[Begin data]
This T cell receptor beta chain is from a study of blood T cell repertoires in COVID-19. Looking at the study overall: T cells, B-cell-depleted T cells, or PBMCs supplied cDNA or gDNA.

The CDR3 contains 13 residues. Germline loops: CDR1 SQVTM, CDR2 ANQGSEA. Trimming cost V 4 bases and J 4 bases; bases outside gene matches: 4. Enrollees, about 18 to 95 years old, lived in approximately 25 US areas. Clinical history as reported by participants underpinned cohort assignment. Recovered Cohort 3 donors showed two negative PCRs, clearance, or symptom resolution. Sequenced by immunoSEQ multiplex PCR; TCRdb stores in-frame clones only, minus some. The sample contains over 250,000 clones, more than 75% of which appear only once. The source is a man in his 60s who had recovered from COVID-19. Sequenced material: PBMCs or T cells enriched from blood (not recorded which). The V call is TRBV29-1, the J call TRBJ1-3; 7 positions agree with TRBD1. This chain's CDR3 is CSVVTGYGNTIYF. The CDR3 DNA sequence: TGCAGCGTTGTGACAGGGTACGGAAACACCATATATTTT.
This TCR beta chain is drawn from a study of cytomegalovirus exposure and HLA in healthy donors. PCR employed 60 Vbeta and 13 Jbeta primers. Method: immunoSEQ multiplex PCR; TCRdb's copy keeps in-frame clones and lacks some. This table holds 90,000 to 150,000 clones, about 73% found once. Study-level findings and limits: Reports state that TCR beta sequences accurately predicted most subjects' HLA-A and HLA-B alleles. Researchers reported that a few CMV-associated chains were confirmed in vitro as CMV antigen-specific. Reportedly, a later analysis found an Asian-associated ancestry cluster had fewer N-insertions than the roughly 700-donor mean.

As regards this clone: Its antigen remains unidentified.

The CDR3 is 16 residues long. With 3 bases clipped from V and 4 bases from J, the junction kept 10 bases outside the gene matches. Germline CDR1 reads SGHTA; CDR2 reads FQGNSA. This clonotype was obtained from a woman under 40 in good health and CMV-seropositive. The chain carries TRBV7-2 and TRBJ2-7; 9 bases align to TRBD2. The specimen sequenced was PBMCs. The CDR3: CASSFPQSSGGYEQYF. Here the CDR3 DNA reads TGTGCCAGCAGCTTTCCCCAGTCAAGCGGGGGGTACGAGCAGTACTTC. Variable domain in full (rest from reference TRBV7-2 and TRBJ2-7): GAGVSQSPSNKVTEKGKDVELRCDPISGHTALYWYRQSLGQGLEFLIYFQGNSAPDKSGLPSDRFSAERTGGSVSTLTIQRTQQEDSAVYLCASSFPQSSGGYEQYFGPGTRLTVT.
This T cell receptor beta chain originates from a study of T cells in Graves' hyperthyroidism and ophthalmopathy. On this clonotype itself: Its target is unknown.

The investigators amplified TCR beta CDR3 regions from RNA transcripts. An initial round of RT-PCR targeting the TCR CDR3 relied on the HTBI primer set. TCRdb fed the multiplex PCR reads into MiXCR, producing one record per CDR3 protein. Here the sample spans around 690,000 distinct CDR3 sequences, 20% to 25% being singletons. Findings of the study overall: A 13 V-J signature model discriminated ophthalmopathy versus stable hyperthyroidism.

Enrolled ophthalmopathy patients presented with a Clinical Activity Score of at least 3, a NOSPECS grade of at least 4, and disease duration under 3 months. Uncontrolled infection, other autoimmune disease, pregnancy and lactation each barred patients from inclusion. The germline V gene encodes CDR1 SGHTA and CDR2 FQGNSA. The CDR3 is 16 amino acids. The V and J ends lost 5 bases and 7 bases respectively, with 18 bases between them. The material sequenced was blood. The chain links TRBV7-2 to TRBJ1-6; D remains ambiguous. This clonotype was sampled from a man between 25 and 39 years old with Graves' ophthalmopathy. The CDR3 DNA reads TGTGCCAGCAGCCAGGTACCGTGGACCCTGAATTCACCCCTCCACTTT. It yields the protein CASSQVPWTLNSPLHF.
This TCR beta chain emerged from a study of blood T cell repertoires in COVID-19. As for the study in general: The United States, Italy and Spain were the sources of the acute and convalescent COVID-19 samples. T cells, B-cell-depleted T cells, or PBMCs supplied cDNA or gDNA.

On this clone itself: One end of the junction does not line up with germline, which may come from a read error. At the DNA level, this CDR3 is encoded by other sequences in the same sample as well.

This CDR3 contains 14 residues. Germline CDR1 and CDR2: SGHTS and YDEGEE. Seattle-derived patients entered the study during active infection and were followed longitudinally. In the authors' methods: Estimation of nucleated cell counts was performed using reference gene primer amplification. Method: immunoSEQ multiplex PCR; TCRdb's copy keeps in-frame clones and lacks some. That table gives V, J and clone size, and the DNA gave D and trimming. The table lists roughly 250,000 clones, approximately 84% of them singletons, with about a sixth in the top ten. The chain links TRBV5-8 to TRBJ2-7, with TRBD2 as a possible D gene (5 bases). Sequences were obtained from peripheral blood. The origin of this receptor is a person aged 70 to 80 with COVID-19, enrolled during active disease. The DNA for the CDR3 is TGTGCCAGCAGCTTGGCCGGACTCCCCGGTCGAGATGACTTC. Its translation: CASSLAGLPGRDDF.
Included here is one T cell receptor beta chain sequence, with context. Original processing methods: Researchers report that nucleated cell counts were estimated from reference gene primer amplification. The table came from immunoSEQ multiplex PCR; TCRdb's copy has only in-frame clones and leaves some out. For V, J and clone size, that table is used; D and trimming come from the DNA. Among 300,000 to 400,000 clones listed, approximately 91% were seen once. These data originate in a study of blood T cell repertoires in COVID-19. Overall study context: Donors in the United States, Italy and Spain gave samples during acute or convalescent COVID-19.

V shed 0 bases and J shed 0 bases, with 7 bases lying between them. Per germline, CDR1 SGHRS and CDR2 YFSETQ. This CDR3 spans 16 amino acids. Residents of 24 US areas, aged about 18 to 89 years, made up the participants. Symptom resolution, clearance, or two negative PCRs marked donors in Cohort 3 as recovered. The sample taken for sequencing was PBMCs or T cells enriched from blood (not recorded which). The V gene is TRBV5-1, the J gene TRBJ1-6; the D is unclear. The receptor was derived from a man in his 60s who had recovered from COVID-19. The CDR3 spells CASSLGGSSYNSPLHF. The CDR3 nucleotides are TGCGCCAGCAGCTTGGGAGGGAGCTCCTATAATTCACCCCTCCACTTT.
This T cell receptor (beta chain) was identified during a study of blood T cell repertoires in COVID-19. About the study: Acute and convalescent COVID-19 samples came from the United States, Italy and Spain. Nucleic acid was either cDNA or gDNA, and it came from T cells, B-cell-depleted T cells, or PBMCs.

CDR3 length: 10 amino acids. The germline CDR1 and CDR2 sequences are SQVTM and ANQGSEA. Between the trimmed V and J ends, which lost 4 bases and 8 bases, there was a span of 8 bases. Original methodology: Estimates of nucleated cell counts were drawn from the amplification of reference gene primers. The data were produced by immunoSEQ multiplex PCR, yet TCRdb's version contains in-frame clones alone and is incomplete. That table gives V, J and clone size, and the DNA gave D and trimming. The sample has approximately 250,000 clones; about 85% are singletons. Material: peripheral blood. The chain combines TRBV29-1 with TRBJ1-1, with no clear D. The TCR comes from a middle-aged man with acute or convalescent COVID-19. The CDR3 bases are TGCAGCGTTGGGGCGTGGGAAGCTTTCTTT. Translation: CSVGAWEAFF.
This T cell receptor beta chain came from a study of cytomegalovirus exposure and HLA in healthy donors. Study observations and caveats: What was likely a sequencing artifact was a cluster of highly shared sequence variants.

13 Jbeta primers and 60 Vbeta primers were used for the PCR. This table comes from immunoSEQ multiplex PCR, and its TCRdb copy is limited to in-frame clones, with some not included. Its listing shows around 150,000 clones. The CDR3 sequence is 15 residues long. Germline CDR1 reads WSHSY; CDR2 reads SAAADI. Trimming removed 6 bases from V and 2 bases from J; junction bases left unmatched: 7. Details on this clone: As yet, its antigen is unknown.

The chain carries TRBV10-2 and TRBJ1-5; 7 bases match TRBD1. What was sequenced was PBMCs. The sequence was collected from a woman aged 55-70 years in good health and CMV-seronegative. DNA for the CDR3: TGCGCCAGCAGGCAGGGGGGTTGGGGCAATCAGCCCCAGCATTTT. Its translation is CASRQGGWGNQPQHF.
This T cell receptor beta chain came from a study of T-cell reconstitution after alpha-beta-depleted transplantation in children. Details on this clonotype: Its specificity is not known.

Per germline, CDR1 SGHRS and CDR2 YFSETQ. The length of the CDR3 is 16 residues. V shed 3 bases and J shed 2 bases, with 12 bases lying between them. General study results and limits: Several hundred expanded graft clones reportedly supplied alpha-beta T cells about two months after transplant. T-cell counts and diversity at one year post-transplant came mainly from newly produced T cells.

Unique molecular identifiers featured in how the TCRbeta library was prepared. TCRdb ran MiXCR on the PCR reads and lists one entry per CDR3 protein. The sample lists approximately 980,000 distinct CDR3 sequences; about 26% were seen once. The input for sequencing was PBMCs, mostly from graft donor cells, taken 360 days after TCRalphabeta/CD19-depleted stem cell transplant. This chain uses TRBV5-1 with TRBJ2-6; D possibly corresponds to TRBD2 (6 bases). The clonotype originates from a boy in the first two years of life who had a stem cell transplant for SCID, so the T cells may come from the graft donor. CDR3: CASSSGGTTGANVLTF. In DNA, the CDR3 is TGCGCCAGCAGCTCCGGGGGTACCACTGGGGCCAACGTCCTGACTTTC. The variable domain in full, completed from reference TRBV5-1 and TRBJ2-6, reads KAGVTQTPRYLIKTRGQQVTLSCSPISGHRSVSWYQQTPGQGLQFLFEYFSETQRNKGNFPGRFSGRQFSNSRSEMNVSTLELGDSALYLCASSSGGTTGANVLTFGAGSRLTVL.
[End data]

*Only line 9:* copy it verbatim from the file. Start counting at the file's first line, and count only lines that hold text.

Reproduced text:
This TCR beta chain emerged from a study of blood T cell repertoires in COVID-19. As for the study in general: The United States, Italy and Spain were the sources of the acute and convalescent COVID-19 samples. T cells, B-cell-depleted T cells, or PBMCs supplied cDNA or gDNA.